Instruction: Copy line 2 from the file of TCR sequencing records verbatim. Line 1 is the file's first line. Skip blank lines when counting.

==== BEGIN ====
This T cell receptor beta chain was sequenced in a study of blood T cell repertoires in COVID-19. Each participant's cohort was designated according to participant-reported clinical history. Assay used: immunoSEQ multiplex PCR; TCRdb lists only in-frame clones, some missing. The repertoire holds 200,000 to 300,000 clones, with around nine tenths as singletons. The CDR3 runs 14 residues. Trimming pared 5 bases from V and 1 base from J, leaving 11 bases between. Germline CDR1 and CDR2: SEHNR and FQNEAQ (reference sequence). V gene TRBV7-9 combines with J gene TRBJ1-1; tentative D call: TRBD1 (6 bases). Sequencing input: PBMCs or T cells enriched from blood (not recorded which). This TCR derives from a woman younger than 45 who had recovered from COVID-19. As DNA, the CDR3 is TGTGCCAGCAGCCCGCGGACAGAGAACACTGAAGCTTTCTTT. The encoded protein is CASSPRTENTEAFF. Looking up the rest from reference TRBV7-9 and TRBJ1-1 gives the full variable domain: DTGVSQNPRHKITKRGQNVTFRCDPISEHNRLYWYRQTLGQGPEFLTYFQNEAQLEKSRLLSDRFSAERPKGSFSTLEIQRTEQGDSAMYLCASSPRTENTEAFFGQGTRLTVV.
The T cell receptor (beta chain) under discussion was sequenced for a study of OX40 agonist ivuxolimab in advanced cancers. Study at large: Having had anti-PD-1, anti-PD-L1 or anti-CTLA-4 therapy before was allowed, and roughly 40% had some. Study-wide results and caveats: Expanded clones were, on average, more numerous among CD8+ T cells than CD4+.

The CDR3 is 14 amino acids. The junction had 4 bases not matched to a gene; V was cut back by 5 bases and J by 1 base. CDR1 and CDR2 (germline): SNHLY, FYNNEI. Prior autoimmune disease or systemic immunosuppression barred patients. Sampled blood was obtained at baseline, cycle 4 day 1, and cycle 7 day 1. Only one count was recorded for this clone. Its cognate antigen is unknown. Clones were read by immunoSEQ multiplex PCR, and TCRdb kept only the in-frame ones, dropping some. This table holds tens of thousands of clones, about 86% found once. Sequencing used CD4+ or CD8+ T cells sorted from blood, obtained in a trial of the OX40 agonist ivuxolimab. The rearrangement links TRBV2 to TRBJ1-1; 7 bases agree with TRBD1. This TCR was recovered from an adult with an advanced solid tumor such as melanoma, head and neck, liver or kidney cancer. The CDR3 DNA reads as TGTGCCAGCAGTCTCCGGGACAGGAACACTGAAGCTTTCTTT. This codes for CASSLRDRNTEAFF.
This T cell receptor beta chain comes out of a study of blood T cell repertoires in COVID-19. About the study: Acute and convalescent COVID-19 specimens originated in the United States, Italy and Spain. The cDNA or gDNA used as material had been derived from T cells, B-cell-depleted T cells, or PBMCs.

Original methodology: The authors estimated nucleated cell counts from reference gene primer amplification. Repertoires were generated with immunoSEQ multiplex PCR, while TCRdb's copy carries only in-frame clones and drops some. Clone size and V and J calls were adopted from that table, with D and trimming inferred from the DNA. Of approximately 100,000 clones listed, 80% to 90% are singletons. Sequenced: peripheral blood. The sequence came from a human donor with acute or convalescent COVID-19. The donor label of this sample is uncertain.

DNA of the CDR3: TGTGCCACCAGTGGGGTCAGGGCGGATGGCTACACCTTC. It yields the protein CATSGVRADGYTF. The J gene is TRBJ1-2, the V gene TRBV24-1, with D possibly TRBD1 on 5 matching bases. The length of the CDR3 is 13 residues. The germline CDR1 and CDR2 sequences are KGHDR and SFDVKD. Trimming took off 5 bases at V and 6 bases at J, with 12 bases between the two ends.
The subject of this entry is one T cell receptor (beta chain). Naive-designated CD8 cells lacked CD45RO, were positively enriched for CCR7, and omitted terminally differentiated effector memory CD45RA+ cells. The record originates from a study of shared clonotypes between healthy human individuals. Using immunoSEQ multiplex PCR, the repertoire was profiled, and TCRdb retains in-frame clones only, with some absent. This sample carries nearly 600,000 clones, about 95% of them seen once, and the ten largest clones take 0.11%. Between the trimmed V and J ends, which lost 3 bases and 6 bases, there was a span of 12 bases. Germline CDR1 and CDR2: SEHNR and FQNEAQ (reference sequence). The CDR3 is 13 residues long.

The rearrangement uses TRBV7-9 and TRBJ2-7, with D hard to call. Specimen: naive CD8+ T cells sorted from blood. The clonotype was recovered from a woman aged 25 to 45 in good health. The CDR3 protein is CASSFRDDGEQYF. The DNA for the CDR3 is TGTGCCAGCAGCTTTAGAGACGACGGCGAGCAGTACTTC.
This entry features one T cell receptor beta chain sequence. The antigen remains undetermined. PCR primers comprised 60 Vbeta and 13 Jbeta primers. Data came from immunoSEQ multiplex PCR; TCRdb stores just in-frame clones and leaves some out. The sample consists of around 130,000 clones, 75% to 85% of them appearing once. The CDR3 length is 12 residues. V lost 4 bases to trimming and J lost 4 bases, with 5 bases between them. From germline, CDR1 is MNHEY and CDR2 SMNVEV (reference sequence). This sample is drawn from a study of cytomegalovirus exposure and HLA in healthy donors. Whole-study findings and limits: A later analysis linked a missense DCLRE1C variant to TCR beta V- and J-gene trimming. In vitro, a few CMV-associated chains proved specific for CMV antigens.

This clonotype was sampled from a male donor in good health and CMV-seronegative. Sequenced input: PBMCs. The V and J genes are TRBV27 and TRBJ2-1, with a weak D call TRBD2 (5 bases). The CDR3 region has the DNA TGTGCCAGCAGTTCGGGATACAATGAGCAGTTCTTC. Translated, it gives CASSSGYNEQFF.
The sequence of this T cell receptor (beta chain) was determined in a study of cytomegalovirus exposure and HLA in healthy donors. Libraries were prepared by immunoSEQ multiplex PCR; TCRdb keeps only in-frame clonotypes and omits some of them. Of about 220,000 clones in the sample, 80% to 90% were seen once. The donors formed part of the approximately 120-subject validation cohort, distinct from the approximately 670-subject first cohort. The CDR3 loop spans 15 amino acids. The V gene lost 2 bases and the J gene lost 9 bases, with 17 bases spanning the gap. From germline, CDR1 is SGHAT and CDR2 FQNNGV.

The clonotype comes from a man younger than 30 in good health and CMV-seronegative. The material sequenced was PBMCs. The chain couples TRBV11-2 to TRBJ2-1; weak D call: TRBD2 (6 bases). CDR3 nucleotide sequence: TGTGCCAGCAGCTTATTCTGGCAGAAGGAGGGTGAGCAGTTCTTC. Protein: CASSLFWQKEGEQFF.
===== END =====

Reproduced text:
The T cell receptor (beta chain) under discussion was sequenced for a study of OX40 agonist ivuxolimab in advanced cancers. Study at large: Having had anti-PD-1, anti-PD-L1 or anti-CTLA-4 therapy before was allowed, and roughly 40% had some. Study-wide results and caveats: Expanded clones were, on average, more numerous among CD8+ T cells than CD4+.